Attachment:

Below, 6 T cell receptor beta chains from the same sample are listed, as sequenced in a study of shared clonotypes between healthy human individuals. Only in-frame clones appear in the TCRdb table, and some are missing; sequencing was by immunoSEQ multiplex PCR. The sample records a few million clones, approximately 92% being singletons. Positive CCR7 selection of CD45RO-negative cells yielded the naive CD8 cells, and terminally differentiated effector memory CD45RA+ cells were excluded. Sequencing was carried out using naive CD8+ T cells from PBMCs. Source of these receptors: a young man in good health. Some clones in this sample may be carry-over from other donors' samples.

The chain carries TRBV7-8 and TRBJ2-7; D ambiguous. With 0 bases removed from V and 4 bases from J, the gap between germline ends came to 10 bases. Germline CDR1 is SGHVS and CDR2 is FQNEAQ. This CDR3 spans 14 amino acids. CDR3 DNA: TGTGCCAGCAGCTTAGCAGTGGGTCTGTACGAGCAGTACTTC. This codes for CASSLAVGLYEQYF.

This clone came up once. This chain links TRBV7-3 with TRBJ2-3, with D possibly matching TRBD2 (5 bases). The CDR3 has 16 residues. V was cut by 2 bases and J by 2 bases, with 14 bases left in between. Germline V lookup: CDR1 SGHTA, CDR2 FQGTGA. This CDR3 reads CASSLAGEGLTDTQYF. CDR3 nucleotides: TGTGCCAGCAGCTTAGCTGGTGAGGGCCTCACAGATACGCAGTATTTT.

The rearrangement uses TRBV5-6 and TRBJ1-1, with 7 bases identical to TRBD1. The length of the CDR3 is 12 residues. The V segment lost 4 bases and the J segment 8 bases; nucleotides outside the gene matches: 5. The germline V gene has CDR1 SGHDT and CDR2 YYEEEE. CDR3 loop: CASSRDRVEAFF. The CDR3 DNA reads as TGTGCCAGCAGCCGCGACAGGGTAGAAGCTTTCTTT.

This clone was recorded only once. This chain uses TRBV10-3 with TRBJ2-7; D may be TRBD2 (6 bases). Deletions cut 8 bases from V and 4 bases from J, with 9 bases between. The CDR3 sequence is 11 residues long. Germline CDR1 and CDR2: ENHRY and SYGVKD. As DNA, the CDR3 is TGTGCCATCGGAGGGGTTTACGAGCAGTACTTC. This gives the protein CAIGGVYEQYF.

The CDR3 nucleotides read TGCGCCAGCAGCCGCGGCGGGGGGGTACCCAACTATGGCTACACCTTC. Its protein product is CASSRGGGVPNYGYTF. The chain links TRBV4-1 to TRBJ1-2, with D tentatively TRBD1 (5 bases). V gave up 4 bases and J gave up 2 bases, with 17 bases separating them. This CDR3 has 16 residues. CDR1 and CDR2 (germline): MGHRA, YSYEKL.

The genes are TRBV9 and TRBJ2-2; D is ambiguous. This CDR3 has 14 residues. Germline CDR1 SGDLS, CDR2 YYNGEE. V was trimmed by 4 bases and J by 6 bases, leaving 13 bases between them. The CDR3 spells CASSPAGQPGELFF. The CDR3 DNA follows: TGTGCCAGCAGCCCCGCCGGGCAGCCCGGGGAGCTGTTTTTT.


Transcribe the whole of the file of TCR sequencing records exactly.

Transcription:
Below, 6 T cell receptor beta chains from the same sample are listed, as sequenced in a study of shared clonotypes between healthy human individuals. Only in-frame clones appear in the TCRdb table, and some are missing; sequencing was by immunoSEQ multiplex PCR. The sample records a few million clones, approximately 92% being singletons. Positive CCR7 selection of CD45RO-negative cells yielded the naive CD8 cells, and terminally differentiated effector memory CD45RA+ cells were excluded. Sequencing was carried out using naive CD8+ T cells from PBMCs. Source of these receptors: a young man in good health. Some clones in this sample may be carry-over from other donors' samples.

The chain carries TRBV7-8 and TRBJ2-7; D ambiguous. With 0 bases removed from V and 4 bases from J, the gap between germline ends came to 10 bases. Germline CDR1 is SGHVS and CDR2 is FQNEAQ. This CDR3 spans 14 amino acids. CDR3 DNA: TGTGCCAGCAGCTTAGCAGTGGGTCTGTACGAGCAGTACTTC. This codes for CASSLAVGLYEQYF.

This clone came up once. This chain links TRBV7-3 with TRBJ2-3, with D possibly matching TRBD2 (5 bases). The CDR3 has 16 residues. V was cut by 2 bases and J by 2 bases, with 14 bases left in between. Germline V lookup: CDR1 SGHTA, CDR2 FQGTGA. This CDR3 reads CASSLAGEGLTDTQYF. CDR3 nucleotides: TGTGCCAGCAGCTTAGCTGGTGAGGGCCTCACAGATACGCAGTATTTT.

The rearrangement uses TRBV5-6 and TRBJ1-1, with 7 bases identical to TRBD1. The length of the CDR3 is 12 residues. The V segment lost 4 bases and the J segment 8 bases; nucleotides outside the gene matches: 5. The germline V gene has CDR1 SGHDT and CDR2 YYEEEE. CDR3 loop: CASSRDRVEAFF. The CDR3 DNA reads as TGTGCCAGCAGCCGCGACAGGGTAGAAGCTTTCTTT.

This clone was recorded only once. This chain uses TRBV10-3 with TRBJ2-7; D may be TRBD2 (6 bases). Deletions cut 8 bases from V and 4 bases from J, with 9 bases between. The CDR3 sequence is 11 residues long. Germline CDR1 and CDR2: ENHRY and SYGVKD. As DNA, the CDR3 is TGTGCCATCGGAGGGGTTTACGAGCAGTACTTC. This gives the protein CAIGGVYEQYF.

The CDR3 nucleotides read TGCGCCAGCAGCCGCGGCGGGGGGGTACCCAACTATGGCTACACCTTC. Its protein product is CASSRGGGVPNYGYTF. The chain links TRBV4-1 to TRBJ1-2, with D tentatively TRBD1 (5 bases). V gave up 4 bases and J gave up 2 bases, with 17 bases separating them. This CDR3 has 16 residues. CDR1 and CDR2 (germline): MGHRA, YSYEKL.

The genes are TRBV9 and TRBJ2-2; D is ambiguous. This CDR3 has 14 residues. Germline CDR1 SGDLS, CDR2 YYNGEE. V was trimmed by 4 bases and J by 6 bases, leaving 13 bases between them. The CDR3 spells CASSPAGQPGELFF. The CDR3 DNA follows: TGTGCCAGCAGCCCCGCCGGGCAGCCCGGGGAGCTGTTTTTT.